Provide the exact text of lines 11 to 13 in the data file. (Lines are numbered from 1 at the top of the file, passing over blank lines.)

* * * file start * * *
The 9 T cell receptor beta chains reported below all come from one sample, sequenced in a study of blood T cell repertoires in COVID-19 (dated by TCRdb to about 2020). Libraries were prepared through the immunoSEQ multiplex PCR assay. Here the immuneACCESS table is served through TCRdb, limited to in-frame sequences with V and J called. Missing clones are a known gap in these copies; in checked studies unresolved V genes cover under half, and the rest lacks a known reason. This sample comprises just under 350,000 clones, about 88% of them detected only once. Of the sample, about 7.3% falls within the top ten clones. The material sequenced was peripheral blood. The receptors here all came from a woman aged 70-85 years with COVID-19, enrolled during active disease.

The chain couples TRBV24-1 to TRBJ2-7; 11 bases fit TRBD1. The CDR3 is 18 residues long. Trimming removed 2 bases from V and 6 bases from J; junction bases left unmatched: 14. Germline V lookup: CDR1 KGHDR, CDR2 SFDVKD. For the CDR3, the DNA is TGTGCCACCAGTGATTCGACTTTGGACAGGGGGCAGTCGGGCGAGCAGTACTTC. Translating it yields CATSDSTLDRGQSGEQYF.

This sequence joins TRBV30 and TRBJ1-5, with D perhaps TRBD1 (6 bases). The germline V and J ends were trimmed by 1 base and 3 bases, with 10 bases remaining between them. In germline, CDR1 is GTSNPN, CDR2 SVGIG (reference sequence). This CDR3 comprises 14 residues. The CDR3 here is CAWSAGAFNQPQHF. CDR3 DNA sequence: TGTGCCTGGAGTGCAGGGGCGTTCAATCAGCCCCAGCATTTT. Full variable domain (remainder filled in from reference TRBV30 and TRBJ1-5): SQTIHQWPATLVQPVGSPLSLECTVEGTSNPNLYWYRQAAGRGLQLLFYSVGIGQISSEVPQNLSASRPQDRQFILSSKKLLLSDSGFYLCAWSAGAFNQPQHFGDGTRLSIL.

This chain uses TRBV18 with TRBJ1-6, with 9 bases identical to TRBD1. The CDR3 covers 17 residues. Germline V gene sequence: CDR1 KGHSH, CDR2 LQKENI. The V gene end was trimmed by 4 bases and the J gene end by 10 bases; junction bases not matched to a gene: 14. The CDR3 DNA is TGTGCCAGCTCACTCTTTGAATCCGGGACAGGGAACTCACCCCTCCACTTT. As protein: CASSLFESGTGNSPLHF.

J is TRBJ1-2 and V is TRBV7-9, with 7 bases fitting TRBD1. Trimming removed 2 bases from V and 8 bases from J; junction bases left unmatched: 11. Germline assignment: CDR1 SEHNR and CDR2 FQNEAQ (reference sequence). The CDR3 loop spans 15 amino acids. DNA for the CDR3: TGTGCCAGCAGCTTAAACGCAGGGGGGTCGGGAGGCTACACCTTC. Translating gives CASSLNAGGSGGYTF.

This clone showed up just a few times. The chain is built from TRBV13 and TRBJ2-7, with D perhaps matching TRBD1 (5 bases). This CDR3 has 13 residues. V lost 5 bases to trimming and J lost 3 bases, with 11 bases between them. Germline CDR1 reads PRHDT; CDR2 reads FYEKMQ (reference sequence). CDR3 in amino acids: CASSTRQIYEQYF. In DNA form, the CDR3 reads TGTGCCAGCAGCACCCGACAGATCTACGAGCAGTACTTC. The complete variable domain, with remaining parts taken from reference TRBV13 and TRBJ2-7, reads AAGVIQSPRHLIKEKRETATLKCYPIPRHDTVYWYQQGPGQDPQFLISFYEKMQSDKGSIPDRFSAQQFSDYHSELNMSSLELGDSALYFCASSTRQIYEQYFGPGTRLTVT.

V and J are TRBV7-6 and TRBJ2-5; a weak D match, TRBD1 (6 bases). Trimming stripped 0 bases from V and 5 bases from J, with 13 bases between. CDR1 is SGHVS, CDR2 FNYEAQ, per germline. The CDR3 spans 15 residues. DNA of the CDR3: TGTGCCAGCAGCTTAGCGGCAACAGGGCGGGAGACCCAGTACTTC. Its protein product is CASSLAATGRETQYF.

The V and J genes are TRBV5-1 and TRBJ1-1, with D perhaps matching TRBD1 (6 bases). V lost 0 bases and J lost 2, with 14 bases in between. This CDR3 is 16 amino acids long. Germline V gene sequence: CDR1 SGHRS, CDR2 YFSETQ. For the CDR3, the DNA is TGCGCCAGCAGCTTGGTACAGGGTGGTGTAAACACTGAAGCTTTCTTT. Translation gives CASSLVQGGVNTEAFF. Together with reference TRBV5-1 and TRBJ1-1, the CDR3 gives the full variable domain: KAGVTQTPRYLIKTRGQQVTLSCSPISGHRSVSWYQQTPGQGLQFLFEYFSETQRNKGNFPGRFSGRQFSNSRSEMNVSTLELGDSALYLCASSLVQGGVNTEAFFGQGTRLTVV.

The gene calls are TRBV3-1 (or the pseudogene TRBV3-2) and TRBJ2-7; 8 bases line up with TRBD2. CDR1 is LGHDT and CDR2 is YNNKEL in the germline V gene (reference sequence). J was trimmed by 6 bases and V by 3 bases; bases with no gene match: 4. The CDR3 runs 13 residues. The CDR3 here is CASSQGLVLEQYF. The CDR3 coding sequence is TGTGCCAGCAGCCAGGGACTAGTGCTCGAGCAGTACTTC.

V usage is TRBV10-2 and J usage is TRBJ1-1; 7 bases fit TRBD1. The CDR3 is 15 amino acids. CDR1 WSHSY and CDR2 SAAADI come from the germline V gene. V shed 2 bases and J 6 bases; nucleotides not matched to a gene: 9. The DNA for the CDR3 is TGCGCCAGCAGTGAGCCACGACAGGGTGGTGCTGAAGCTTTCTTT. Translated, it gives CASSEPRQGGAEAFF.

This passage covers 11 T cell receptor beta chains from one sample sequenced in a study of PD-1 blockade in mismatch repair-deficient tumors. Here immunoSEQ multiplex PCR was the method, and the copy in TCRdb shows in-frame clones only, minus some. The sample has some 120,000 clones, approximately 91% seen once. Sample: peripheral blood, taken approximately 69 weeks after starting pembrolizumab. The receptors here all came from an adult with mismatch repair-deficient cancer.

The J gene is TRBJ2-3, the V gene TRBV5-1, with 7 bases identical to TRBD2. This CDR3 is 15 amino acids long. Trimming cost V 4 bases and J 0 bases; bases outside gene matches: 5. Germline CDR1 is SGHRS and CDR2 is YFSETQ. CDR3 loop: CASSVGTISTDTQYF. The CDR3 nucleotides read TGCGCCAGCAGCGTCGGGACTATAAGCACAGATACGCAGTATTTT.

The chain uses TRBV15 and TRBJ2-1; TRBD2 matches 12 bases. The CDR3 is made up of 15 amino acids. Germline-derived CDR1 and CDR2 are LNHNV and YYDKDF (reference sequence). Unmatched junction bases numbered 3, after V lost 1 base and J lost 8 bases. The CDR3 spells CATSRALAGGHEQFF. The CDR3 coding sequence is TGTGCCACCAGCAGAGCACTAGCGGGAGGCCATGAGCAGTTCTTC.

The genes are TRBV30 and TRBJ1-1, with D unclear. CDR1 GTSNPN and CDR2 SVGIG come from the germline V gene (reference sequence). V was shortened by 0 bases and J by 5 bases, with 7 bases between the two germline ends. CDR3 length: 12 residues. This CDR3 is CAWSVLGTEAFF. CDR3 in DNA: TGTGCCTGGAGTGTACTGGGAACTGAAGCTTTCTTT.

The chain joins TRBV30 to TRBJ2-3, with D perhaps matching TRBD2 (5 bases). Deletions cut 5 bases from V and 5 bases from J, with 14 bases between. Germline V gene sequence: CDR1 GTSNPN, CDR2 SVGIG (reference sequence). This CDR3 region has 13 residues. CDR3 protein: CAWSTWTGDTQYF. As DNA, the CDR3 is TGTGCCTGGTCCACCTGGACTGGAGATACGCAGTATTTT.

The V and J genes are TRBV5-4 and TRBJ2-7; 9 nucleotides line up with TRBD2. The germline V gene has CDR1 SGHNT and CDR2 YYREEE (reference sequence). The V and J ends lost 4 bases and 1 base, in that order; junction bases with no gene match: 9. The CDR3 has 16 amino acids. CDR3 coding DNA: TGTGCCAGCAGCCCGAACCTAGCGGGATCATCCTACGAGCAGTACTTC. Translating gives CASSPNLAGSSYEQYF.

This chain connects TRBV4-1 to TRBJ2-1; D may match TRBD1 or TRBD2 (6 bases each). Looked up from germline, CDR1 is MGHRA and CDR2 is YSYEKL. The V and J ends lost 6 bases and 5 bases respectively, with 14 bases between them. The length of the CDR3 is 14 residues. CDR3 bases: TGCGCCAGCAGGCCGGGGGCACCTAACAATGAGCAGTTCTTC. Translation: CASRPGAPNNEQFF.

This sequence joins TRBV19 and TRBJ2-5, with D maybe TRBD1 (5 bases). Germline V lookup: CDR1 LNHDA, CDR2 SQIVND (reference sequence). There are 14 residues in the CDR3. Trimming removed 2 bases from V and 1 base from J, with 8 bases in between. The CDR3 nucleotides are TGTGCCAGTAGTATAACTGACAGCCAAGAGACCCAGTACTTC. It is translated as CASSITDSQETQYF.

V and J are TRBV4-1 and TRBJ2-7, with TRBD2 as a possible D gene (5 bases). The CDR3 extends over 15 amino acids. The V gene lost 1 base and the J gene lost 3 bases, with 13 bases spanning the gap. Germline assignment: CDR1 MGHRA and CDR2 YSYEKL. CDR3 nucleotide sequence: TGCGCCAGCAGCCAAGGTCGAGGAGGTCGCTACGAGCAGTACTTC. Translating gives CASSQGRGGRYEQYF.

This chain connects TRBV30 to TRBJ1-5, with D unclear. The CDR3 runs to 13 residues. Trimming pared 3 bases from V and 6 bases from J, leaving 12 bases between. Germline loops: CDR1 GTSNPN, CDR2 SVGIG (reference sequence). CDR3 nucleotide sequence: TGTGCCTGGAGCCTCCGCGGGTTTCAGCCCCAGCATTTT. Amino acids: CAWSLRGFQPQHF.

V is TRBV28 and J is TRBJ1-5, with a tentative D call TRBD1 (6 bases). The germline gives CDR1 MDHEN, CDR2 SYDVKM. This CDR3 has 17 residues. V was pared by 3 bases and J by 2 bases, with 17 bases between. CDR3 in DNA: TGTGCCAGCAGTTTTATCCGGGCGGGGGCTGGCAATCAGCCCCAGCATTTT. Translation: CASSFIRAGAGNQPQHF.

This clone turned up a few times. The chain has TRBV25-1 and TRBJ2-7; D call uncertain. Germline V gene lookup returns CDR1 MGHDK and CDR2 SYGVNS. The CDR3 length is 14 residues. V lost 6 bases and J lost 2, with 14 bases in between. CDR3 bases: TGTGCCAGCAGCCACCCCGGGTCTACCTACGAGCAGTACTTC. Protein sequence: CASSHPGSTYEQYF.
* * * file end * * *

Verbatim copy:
This passage covers 11 T cell receptor beta chains from one sample sequenced in a study of PD-1 blockade in mismatch repair-deficient tumors. Here immunoSEQ multiplex PCR was the method, and the copy in TCRdb shows in-frame clones only, minus some. The sample has some 120,000 clones, approximately 91% seen once. Sample: peripheral blood, taken approximately 69 weeks after starting pembrolizumab. The receptors here all came from an adult with mismatch repair-deficient cancer.

The J gene is TRBJ2-3, the V gene TRBV5-1, with 7 bases identical to TRBD2. This CDR3 is 15 amino acids long. Trimming cost V 4 bases and J 0 bases; bases outside gene matches: 5. Germline CDR1 is SGHRS and CDR2 is YFSETQ. CDR3 loop: CASSVGTISTDTQYF. The CDR3 nucleotides read TGCGCCAGCAGCGTCGGGACTATAAGCACAGATACGCAGTATTTT.

The chain uses TRBV15 and TRBJ2-1; TRBD2 matches 12 bases. The CDR3 is made up of 15 amino acids. Germline-derived CDR1 and CDR2 are LNHNV and YYDKDF (reference sequence). Unmatched junction bases numbered 3, after V lost 1 base and J lost 8 bases. The CDR3 spells CATSRALAGGHEQFF. The CDR3 coding sequence is TGTGCCACCAGCAGAGCACTAGCGGGAGGCCATGAGCAGTTCTTC.